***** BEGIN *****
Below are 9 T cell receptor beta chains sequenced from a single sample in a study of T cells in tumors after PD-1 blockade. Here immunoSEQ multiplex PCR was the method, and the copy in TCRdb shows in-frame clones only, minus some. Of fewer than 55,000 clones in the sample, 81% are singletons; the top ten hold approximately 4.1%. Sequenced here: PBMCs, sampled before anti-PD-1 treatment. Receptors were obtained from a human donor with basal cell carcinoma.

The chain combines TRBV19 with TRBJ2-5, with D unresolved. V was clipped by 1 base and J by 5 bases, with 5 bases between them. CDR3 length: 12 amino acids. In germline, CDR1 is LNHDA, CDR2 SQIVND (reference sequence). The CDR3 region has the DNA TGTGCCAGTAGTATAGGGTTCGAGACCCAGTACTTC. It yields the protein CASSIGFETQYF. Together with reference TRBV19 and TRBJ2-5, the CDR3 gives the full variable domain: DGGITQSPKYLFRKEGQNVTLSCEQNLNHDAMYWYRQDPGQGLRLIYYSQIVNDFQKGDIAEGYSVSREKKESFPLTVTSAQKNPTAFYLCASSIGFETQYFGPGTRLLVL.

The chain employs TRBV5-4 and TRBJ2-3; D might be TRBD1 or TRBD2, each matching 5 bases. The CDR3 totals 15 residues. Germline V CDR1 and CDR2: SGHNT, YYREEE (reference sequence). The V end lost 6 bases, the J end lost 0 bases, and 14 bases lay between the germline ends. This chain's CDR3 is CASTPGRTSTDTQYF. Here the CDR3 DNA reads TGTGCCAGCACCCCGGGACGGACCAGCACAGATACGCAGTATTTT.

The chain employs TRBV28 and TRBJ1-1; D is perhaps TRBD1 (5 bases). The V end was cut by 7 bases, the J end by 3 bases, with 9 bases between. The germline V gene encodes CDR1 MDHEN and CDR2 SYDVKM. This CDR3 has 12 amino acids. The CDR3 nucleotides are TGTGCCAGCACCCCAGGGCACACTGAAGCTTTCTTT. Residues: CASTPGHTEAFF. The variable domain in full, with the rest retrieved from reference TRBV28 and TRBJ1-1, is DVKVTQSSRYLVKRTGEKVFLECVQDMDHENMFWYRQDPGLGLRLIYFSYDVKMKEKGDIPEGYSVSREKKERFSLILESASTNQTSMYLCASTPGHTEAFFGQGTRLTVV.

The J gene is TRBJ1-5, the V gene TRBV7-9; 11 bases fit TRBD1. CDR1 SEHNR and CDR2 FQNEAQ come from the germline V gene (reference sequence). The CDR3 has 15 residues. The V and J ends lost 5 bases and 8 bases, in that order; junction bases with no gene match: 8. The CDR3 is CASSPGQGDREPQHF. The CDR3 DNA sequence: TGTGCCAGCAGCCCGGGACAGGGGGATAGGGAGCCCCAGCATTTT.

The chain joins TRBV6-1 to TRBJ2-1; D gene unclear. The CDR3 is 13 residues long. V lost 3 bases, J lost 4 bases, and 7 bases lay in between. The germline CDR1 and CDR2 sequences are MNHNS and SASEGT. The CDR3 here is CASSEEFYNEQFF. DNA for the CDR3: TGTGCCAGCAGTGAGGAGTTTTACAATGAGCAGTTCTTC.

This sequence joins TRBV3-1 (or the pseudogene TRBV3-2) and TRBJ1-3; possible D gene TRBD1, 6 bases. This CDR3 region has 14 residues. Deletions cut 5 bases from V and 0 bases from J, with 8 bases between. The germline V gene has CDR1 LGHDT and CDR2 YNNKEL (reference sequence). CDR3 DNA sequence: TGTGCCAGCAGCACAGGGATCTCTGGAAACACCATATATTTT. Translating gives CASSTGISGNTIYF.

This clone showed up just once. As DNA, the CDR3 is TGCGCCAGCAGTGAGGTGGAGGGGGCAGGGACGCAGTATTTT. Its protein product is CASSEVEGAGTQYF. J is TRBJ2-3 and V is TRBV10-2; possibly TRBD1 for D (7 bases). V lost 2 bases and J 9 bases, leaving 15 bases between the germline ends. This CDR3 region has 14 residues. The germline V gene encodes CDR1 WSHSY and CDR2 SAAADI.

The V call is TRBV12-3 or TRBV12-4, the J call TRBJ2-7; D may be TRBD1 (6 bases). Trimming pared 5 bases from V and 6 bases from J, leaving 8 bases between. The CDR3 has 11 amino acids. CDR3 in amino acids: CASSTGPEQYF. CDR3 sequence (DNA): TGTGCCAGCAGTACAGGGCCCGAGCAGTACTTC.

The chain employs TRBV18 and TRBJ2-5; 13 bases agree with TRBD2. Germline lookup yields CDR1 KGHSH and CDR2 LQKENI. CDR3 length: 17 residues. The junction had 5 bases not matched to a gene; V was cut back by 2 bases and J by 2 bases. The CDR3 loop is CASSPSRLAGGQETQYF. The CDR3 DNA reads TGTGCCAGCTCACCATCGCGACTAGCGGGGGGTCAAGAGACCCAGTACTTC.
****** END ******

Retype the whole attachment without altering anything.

Below are 9 T cell receptor beta chains sequenced from a single sample in a study of T cells in tumors after PD-1 blockade. Here immunoSEQ multiplex PCR was the method, and the copy in TCRdb shows in-frame clones only, minus some. Of fewer than 55,000 clones in the sample, 81% are singletons; the top ten hold approximately 4.1%. Sequenced here: PBMCs, sampled before anti-PD-1 treatment. Receptors were obtained from a human donor with basal cell carcinoma.

The chain combines TRBV19 with TRBJ2-5, with D unresolved. V was clipped by 1 base and J by 5 bases, with 5 bases between them. CDR3 length: 12 amino acids. In germline, CDR1 is LNHDA, CDR2 SQIVND (reference sequence). The CDR3 region has the DNA TGTGCCAGTAGTATAGGGTTCGAGACCCAGTACTTC. It yields the protein CASSIGFETQYF. Together with reference TRBV19 and TRBJ2-5, the CDR3 gives the full variable domain: DGGITQSPKYLFRKEGQNVTLSCEQNLNHDAMYWYRQDPGQGLRLIYYSQIVNDFQKGDIAEGYSVSREKKESFPLTVTSAQKNPTAFYLCASSIGFETQYFGPGTRLLVL.

The chain employs TRBV5-4 and TRBJ2-3; D might be TRBD1 or TRBD2, each matching 5 bases. The CDR3 totals 15 residues. Germline V CDR1 and CDR2: SGHNT, YYREEE (reference sequence). The V end lost 6 bases, the J end lost 0 bases, and 14 bases lay between the germline ends. This chain's CDR3 is CASTPGRTSTDTQYF. Here the CDR3 DNA reads TGTGCCAGCACCCCGGGACGGACCAGCACAGATACGCAGTATTTT.

The chain employs TRBV28 and TRBJ1-1; D is perhaps TRBD1 (5 bases). The V end was cut by 7 bases, the J end by 3 bases, with 9 bases between. The germline V gene encodes CDR1 MDHEN and CDR2 SYDVKM. This CDR3 has 12 amino acids. The CDR3 nucleotides are TGTGCCAGCACCCCAGGGCACACTGAAGCTTTCTTT. Residues: CASTPGHTEAFF. The variable domain in full, with the rest retrieved from reference TRBV28 and TRBJ1-1, is DVKVTQSSRYLVKRTGEKVFLECVQDMDHENMFWYRQDPGLGLRLIYFSYDVKMKEKGDIPEGYSVSREKKERFSLILESASTNQTSMYLCASTPGHTEAFFGQGTRLTVV.

The J gene is TRBJ1-5, the V gene TRBV7-9; 11 bases fit TRBD1. CDR1 SEHNR and CDR2 FQNEAQ come from the germline V gene (reference sequence). The CDR3 has 15 residues. The V and J ends lost 5 bases and 8 bases, in that order; junction bases with no gene match: 8. The CDR3 is CASSPGQGDREPQHF. The CDR3 DNA sequence: TGTGCCAGCAGCCCGGGACAGGGGGATAGGGAGCCCCAGCATTTT.

The chain joins TRBV6-1 to TRBJ2-1; D gene unclear. The CDR3 is 13 residues long. V lost 3 bases, J lost 4 bases, and 7 bases lay in between. The germline CDR1 and CDR2 sequences are MNHNS and SASEGT. The CDR3 here is CASSEEFYNEQFF. DNA for the CDR3: TGTGCCAGCAGTGAGGAGTTTTACAATGAGCAGTTCTTC.

This sequence joins TRBV3-1 (or the pseudogene TRBV3-2) and TRBJ1-3; possible D gene TRBD1, 6 bases. This CDR3 region has 14 residues. Deletions cut 5 bases from V and 0 bases from J, with 8 bases between. The germline V gene has CDR1 LGHDT and CDR2 YNNKEL (reference sequence). CDR3 DNA sequence: TGTGCCAGCAGCACAGGGATCTCTGGAAACACCATATATTTT. Translating gives CASSTGISGNTIYF.

This clone showed up just once. As DNA, the CDR3 is TGCGCCAGCAGTGAGGTGGAGGGGGCAGGGACGCAGTATTTT. Its protein product is CASSEVEGAGTQYF. J is TRBJ2-3 and V is TRBV10-2; possibly TRBD1 for D (7 bases). V lost 2 bases and J 9 bases, leaving 15 bases between the germline ends. This CDR3 region has 14 residues. The germline V gene encodes CDR1 WSHSY and CDR2 SAAADI.

The V call is TRBV12-3 or TRBV12-4, the J call TRBJ2-7; D may be TRBD1 (6 bases). Trimming pared 5 bases from V and 6 bases from J, leaving 8 bases between. The CDR3 has 11 amino acids. CDR3 in amino acids: CASSTGPEQYF. CDR3 sequence (DNA): TGTGCCAGCAGTACAGGGCCCGAGCAGTACTTC.

The chain employs TRBV18 and TRBJ2-5; 13 bases agree with TRBD2. Germline lookup yields CDR1 KGHSH and CDR2 LQKENI. CDR3 length: 17 residues. The junction had 5 bases not matched to a gene; V was cut back by 2 bases and J by 2 bases. The CDR3 loop is CASSPSRLAGGQETQYF. The CDR3 DNA reads TGTGCCAGCTCACCATCGCGACTAGCGGGGGGTCAAGAGACCCAGTACTTC.